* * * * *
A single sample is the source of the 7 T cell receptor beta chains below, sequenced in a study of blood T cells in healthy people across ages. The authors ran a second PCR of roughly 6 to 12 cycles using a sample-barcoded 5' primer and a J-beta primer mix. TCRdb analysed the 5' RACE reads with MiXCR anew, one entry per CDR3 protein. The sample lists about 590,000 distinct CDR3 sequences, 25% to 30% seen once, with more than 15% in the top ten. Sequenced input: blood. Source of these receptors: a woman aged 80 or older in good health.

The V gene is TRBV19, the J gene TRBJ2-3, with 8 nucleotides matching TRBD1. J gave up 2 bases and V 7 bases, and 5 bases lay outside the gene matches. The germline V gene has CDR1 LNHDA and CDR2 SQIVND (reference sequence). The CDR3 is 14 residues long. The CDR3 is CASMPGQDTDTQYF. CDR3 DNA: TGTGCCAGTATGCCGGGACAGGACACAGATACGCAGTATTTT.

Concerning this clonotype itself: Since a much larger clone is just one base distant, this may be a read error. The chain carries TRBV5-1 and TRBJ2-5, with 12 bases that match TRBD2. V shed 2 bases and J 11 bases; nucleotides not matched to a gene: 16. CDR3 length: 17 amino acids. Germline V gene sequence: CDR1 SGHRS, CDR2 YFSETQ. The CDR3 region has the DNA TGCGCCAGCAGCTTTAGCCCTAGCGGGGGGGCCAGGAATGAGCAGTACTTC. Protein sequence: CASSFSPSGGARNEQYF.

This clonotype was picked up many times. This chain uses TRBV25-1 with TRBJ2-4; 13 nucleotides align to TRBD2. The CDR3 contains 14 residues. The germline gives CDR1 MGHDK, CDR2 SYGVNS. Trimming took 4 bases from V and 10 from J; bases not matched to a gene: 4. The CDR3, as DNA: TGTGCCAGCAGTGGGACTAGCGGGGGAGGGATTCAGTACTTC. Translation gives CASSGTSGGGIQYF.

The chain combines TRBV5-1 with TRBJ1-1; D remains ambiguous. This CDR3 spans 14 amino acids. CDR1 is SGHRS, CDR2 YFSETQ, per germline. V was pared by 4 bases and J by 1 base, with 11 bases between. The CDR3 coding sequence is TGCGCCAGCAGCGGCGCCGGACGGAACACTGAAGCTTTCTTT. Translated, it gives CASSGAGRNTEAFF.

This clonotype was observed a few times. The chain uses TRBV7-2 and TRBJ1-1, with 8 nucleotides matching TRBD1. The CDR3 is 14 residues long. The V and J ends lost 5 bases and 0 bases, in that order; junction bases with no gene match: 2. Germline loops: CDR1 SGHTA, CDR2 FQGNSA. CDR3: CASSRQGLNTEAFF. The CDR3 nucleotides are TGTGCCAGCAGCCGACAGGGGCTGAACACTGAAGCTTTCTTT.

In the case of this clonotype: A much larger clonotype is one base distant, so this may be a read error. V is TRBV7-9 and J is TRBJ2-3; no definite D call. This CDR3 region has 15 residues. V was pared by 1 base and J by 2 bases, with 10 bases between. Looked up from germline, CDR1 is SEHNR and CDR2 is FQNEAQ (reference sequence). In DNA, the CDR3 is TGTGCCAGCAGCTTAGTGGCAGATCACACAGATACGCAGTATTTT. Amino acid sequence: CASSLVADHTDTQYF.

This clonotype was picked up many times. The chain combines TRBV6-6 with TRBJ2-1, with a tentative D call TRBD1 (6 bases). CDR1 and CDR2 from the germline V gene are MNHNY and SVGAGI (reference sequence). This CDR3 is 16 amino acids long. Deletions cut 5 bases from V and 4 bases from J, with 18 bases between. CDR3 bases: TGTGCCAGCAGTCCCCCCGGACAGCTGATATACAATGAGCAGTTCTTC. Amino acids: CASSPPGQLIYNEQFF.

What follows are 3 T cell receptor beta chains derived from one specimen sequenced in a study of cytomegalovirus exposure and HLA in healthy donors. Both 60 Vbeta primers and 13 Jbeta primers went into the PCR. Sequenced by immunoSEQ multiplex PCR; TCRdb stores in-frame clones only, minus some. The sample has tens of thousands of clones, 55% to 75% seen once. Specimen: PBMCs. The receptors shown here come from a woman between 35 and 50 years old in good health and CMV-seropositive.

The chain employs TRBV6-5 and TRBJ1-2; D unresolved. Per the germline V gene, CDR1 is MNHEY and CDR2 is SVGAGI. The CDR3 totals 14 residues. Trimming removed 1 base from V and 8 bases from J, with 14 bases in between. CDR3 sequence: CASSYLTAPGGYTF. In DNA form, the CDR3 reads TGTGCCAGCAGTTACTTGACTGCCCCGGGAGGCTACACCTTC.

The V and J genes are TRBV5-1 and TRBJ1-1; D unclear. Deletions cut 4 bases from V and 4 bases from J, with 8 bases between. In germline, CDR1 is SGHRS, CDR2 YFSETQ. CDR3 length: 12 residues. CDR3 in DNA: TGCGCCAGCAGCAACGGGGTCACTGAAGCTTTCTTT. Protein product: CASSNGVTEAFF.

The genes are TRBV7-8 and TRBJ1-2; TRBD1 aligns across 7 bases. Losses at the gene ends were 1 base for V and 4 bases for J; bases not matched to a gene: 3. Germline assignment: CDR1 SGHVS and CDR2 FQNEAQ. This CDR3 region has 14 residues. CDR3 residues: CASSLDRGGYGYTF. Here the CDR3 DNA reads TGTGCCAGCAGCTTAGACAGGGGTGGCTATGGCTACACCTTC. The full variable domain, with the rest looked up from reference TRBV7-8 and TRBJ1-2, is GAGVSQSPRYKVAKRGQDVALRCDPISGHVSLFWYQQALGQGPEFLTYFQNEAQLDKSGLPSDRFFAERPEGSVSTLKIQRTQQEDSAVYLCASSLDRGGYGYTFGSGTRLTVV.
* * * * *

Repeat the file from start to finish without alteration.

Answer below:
A single sample is the source of the 7 T cell receptor beta chains below, sequenced in a study of blood T cells in healthy people across ages. The authors ran a second PCR of roughly 6 to 12 cycles using a sample-barcoded 5' primer and a J-beta primer mix. TCRdb analysed the 5' RACE reads with MiXCR anew, one entry per CDR3 protein. The sample lists about 590,000 distinct CDR3 sequences, 25% to 30% seen once, with more than 15% in the top ten. Sequenced input: blood. Source of these receptors: a woman aged 80 or older in good health.

The V gene is TRBV19, the J gene TRBJ2-3, with 8 nucleotides matching TRBD1. J gave up 2 bases and V 7 bases, and 5 bases lay outside the gene matches. The germline V gene has CDR1 LNHDA and CDR2 SQIVND (reference sequence). The CDR3 is 14 residues long. The CDR3 is CASMPGQDTDTQYF. CDR3 DNA: TGTGCCAGTATGCCGGGACAGGACACAGATACGCAGTATTTT.

Concerning this clonotype itself: Since a much larger clone is just one base distant, this may be a read error. The chain carries TRBV5-1 and TRBJ2-5, with 12 bases that match TRBD2. V shed 2 bases and J 11 bases; nucleotides not matched to a gene: 16. CDR3 length: 17 amino acids. Germline V gene sequence: CDR1 SGHRS, CDR2 YFSETQ. The CDR3 region has the DNA TGCGCCAGCAGCTTTAGCCCTAGCGGGGGGGCCAGGAATGAGCAGTACTTC. Protein sequence: CASSFSPSGGARNEQYF.

This clonotype was picked up many times. This chain uses TRBV25-1 with TRBJ2-4; 13 nucleotides align to TRBD2. The CDR3 contains 14 residues. The germline gives CDR1 MGHDK, CDR2 SYGVNS. Trimming took 4 bases from V and 10 from J; bases not matched to a gene: 4. The CDR3, as DNA: TGTGCCAGCAGTGGGACTAGCGGGGGAGGGATTCAGTACTTC. Translation gives CASSGTSGGGIQYF.

The chain combines TRBV5-1 with TRBJ1-1; D remains ambiguous. This CDR3 spans 14 amino acids. CDR1 is SGHRS, CDR2 YFSETQ, per germline. V was pared by 4 bases and J by 1 base, with 11 bases between. The CDR3 coding sequence is TGCGCCAGCAGCGGCGCCGGACGGAACACTGAAGCTTTCTTT. Translated, it gives CASSGAGRNTEAFF.

This clonotype was observed a few times. The chain uses TRBV7-2 and TRBJ1-1, with 8 nucleotides matching TRBD1. The CDR3 is 14 residues long. The V and J ends lost 5 bases and 0 bases, in that order; junction bases with no gene match: 2. Germline loops: CDR1 SGHTA, CDR2 FQGNSA. CDR3: CASSRQGLNTEAFF. The CDR3 nucleotides are TGTGCCAGCAGCCGACAGGGGCTGAACACTGAAGCTTTCTTT.

In the case of this clonotype: A much larger clonotype is one base distant, so this may be a read error. V is TRBV7-9 and J is TRBJ2-3; no definite D call. This CDR3 region has 15 residues. V was pared by 1 base and J by 2 bases, with 10 bases between. Looked up from germline, CDR1 is SEHNR and CDR2 is FQNEAQ (reference sequence). In DNA, the CDR3 is TGTGCCAGCAGCTTAGTGGCAGATCACACAGATACGCAGTATTTT. Amino acid sequence: CASSLVADHTDTQYF.

This clonotype was picked up many times. The chain combines TRBV6-6 with TRBJ2-1, with a tentative D call TRBD1 (6 bases). CDR1 and CDR2 from the germline V gene are MNHNY and SVGAGI (reference sequence). This CDR3 is 16 amino acids long. Deletions cut 5 bases from V and 4 bases from J, with 18 bases between. CDR3 bases: TGTGCCAGCAGTCCCCCCGGACAGCTGATATACAATGAGCAGTTCTTC. Amino acids: CASSPPGQLIYNEQFF.

What follows are 3 T cell receptor beta chains derived from one specimen sequenced in a study of cytomegalovirus exposure and HLA in healthy donors. Both 60 Vbeta primers and 13 Jbeta primers went into the PCR. Sequenced by immunoSEQ multiplex PCR; TCRdb stores in-frame clones only, minus some. The sample has tens of thousands of clones, 55% to 75% seen once. Specimen: PBMCs. The receptors shown here come from a woman between 35 and 50 years old in good health and CMV-seropositive.

The chain employs TRBV6-5 and TRBJ1-2; D unresolved. Per the germline V gene, CDR1 is MNHEY and CDR2 is SVGAGI. The CDR3 totals 14 residues. Trimming removed 1 base from V and 8 bases from J, with 14 bases in between. CDR3 sequence: CASSYLTAPGGYTF. In DNA form, the CDR3 reads TGTGCCAGCAGTTACTTGACTGCCCCGGGAGGCTACACCTTC.

The V and J genes are TRBV5-1 and TRBJ1-1; D unclear. Deletions cut 4 bases from V and 4 bases from J, with 8 bases between. In germline, CDR1 is SGHRS, CDR2 YFSETQ. CDR3 length: 12 residues. CDR3 in DNA: TGCGCCAGCAGCAACGGGGTCACTGAAGCTTTCTTT. Protein product: CASSNGVTEAFF.

The genes are TRBV7-8 and TRBJ1-2; TRBD1 aligns across 7 bases. Losses at the gene ends were 1 base for V and 4 bases for J; bases not matched to a gene: 3. Germline assignment: CDR1 SGHVS and CDR2 FQNEAQ. This CDR3 region has 14 residues. CDR3 residues: CASSLDRGGYGYTF. Here the CDR3 DNA reads TGTGCCAGCAGCTTAGACAGGGGTGGCTATGGCTACACCTTC. The full variable domain, with the rest looked up from reference TRBV7-8 and TRBJ1-2, is GAGVSQSPRYKVAKRGQDVALRCDPISGHVSLFWYQQALGQGPEFLTYFQNEAQLDKSGLPSDRFFAERPEGSVSTLKIQRTQQEDSAVYLCASSLDRGGYGYTFGSGTRLTVV.